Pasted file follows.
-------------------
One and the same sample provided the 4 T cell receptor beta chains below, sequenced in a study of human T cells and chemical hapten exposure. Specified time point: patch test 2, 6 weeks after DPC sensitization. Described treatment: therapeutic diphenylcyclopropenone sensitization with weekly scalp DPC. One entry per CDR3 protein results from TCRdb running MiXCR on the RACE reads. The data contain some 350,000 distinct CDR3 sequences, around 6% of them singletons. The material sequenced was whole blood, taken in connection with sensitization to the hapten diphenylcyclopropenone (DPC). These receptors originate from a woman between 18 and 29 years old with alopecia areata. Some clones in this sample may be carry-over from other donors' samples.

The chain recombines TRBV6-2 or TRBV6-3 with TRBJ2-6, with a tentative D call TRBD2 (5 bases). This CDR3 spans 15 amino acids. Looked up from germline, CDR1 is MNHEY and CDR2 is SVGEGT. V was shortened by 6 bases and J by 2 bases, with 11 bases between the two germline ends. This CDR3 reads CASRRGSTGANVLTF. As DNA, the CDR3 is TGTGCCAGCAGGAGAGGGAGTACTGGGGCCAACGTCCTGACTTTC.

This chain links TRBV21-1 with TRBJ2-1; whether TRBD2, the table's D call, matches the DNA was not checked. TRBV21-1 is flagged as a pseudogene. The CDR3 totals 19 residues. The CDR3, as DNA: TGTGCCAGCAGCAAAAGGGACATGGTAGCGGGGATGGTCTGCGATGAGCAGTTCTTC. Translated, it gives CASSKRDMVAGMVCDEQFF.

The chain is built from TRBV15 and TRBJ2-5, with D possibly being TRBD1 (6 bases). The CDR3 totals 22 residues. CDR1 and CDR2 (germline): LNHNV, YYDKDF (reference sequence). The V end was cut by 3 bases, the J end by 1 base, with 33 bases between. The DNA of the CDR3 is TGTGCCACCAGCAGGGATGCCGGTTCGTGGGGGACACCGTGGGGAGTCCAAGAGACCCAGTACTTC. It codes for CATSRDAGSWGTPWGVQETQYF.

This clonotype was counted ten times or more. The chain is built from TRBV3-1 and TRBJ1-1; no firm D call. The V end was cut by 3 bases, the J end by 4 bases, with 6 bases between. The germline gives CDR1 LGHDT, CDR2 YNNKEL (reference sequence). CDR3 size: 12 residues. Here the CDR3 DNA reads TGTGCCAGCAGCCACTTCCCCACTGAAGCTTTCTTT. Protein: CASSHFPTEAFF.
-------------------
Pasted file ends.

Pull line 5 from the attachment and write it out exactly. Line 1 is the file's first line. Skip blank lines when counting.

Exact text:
This clonotype was counted ten times or more. The chain is built from TRBV3-1 and TRBJ1-1; no firm D call. The V end was cut by 3 bases, the J end by 4 bases, with 6 bases between. The germline gives CDR1 LGHDT, CDR2 YNNKEL (reference sequence). CDR3 size: 12 residues. Here the CDR3 DNA reads TGTGCCAGCAGCCACTTCCCCACTGAAGCTTTCTTT. Protein: CASSHFPTEAFF.